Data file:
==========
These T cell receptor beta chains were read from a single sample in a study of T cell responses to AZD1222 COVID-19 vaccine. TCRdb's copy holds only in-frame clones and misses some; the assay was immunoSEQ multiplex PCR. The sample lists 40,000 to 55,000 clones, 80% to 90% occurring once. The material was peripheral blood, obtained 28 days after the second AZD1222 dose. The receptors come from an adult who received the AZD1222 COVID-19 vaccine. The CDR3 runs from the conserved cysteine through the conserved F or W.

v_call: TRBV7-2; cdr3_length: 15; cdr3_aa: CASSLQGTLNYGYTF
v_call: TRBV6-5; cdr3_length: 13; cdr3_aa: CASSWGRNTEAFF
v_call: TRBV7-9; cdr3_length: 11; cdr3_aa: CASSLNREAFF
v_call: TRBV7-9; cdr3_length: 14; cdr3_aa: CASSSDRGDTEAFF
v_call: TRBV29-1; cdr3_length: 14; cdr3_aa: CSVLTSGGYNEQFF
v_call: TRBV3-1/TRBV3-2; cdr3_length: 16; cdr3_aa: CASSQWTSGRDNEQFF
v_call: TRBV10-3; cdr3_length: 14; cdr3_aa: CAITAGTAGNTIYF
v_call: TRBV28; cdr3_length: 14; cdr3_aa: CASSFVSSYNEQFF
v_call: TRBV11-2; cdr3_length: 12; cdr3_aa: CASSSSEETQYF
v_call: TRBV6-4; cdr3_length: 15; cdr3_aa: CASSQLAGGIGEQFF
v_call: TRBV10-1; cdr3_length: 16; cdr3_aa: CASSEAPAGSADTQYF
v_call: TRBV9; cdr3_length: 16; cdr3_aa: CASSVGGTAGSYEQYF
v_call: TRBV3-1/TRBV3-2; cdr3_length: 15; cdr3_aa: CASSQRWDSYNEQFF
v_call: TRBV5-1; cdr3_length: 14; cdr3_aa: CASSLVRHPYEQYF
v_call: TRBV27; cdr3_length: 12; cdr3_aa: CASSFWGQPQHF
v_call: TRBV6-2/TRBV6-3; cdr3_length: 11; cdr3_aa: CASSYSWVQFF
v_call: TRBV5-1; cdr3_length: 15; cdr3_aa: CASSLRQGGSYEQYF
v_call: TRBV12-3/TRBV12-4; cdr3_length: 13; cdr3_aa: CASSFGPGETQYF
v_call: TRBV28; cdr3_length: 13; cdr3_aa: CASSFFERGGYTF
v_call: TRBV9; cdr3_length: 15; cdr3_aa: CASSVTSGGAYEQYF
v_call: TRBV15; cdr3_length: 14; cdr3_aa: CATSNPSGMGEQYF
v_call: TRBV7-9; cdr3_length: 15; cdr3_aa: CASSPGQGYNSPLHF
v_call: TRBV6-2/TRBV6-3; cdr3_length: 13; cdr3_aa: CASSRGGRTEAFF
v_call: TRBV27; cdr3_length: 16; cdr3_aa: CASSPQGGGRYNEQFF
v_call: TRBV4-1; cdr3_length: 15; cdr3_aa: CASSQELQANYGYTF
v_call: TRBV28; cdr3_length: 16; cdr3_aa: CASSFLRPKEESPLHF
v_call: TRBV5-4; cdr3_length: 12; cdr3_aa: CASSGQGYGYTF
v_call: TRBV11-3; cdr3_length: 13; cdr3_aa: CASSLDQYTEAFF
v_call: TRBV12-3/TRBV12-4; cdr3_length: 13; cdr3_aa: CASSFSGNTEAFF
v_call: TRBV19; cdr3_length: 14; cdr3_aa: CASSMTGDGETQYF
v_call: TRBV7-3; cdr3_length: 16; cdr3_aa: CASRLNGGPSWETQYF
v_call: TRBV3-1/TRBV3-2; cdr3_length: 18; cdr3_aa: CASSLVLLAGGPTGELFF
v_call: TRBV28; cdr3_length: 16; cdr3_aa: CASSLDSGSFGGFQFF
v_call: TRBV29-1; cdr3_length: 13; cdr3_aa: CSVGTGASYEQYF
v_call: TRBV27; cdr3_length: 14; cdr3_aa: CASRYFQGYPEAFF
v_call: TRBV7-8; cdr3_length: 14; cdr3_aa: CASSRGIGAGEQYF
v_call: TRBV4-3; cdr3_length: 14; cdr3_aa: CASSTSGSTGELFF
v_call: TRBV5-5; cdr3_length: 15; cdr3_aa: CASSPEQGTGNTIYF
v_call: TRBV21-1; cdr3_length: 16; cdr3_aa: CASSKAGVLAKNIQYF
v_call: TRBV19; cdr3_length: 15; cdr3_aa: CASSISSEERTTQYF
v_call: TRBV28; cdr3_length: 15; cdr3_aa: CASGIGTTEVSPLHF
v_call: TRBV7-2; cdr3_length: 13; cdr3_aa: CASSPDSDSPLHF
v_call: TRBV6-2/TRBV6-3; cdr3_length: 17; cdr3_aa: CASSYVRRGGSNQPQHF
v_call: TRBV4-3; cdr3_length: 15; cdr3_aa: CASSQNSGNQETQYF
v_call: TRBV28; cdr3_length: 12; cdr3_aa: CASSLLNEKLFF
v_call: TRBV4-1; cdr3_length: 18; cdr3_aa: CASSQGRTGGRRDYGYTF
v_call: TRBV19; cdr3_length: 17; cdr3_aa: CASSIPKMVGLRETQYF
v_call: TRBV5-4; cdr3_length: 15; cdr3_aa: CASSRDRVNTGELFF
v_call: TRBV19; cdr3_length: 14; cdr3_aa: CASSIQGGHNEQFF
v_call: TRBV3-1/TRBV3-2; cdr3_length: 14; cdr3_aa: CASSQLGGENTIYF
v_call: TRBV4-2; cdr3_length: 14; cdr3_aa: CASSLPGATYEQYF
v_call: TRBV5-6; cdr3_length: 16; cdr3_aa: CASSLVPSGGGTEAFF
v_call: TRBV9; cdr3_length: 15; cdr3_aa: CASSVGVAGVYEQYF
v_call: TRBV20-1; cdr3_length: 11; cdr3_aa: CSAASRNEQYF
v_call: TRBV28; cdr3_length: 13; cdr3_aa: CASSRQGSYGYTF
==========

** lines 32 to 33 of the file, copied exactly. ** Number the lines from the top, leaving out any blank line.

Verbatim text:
v_call: TRBV7-3; cdr3_length: 16; cdr3_aa: CASRLNGGPSWETQYF
v_call: TRBV3-1/TRBV3-2; cdr3_length: 18; cdr3_aa: CASSLVLLAGGPTGELFF